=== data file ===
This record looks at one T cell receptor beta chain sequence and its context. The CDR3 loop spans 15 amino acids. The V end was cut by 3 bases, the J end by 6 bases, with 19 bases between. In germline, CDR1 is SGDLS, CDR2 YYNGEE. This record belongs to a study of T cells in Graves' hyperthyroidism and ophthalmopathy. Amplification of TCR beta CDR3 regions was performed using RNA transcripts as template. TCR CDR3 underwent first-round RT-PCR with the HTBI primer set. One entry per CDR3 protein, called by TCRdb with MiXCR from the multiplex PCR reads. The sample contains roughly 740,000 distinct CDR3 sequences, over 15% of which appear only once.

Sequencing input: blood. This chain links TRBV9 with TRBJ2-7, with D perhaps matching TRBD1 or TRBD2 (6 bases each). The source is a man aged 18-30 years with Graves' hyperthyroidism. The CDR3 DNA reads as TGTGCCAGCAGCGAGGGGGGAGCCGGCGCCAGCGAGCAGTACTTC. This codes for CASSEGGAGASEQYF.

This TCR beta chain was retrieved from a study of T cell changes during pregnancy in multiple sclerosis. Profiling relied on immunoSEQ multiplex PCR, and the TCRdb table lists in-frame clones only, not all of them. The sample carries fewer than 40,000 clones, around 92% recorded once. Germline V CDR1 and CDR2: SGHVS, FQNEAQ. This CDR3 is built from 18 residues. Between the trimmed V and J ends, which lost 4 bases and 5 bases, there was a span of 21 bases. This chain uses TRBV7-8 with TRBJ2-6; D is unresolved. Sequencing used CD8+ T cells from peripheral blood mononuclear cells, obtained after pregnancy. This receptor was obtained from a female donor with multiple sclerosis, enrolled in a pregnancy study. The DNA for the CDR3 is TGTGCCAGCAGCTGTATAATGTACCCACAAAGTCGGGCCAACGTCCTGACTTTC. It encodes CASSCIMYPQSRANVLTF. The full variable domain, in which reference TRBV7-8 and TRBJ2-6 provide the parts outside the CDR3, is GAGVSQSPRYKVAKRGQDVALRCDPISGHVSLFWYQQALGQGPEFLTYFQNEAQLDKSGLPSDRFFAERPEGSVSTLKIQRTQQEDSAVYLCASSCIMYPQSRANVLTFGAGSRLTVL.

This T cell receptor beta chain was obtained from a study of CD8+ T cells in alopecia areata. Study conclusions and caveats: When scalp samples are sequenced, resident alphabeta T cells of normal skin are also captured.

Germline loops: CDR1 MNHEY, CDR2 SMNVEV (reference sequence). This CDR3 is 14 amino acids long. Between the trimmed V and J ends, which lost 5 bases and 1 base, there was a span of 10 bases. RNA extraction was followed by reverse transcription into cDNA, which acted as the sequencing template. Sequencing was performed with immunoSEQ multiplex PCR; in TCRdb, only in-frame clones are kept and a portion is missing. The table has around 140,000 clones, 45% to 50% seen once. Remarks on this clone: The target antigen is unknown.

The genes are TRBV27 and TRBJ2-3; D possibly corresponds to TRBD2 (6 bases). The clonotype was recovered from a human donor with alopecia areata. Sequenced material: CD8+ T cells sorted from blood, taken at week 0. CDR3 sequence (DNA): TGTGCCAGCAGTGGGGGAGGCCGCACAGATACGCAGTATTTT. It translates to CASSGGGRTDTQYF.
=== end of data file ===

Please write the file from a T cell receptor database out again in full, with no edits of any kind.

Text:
This record looks at one T cell receptor beta chain sequence and its context. The CDR3 loop spans 15 amino acids. The V end was cut by 3 bases, the J end by 6 bases, with 19 bases between. In germline, CDR1 is SGDLS, CDR2 YYNGEE. This record belongs to a study of T cells in Graves' hyperthyroidism and ophthalmopathy. Amplification of TCR beta CDR3 regions was performed using RNA transcripts as template. TCR CDR3 underwent first-round RT-PCR with the HTBI primer set. One entry per CDR3 protein, called by TCRdb with MiXCR from the multiplex PCR reads. The sample contains roughly 740,000 distinct CDR3 sequences, over 15% of which appear only once.

Sequencing input: blood. This chain links TRBV9 with TRBJ2-7, with D perhaps matching TRBD1 or TRBD2 (6 bases each). The source is a man aged 18-30 years with Graves' hyperthyroidism. The CDR3 DNA reads as TGTGCCAGCAGCGAGGGGGGAGCCGGCGCCAGCGAGCAGTACTTC. This codes for CASSEGGAGASEQYF.

This TCR beta chain was retrieved from a study of T cell changes during pregnancy in multiple sclerosis. Profiling relied on immunoSEQ multiplex PCR, and the TCRdb table lists in-frame clones only, not all of them. The sample carries fewer than 40,000 clones, around 92% recorded once. Germline V CDR1 and CDR2: SGHVS, FQNEAQ. This CDR3 is built from 18 residues. Between the trimmed V and J ends, which lost 4 bases and 5 bases, there was a span of 21 bases. This chain uses TRBV7-8 with TRBJ2-6; D is unresolved. Sequencing used CD8+ T cells from peripheral blood mononuclear cells, obtained after pregnancy. This receptor was obtained from a female donor with multiple sclerosis, enrolled in a pregnancy study. The DNA for the CDR3 is TGTGCCAGCAGCTGTATAATGTACCCACAAAGTCGGGCCAACGTCCTGACTTTC. It encodes CASSCIMYPQSRANVLTF. The full variable domain, in which reference TRBV7-8 and TRBJ2-6 provide the parts outside the CDR3, is GAGVSQSPRYKVAKRGQDVALRCDPISGHVSLFWYQQALGQGPEFLTYFQNEAQLDKSGLPSDRFFAERPEGSVSTLKIQRTQQEDSAVYLCASSCIMYPQSRANVLTFGAGSRLTVL.

This T cell receptor beta chain was obtained from a study of CD8+ T cells in alopecia areata. Study conclusions and caveats: When scalp samples are sequenced, resident alphabeta T cells of normal skin are also captured.

Germline loops: CDR1 MNHEY, CDR2 SMNVEV (reference sequence). This CDR3 is 14 amino acids long. Between the trimmed V and J ends, which lost 5 bases and 1 base, there was a span of 10 bases. RNA extraction was followed by reverse transcription into cDNA, which acted as the sequencing template. Sequencing was performed with immunoSEQ multiplex PCR; in TCRdb, only in-frame clones are kept and a portion is missing. The table has around 140,000 clones, 45% to 50% seen once. Remarks on this clone: The target antigen is unknown.

The genes are TRBV27 and TRBJ2-3; D possibly corresponds to TRBD2 (6 bases). The clonotype was recovered from a human donor with alopecia areata. Sequenced material: CD8+ T cells sorted from blood, taken at week 0. CDR3 sequence (DNA): TGTGCCAGCAGTGGGGGAGGCCGCACAGATACGCAGTATTTT. It translates to CASSGGGRTDTQYF.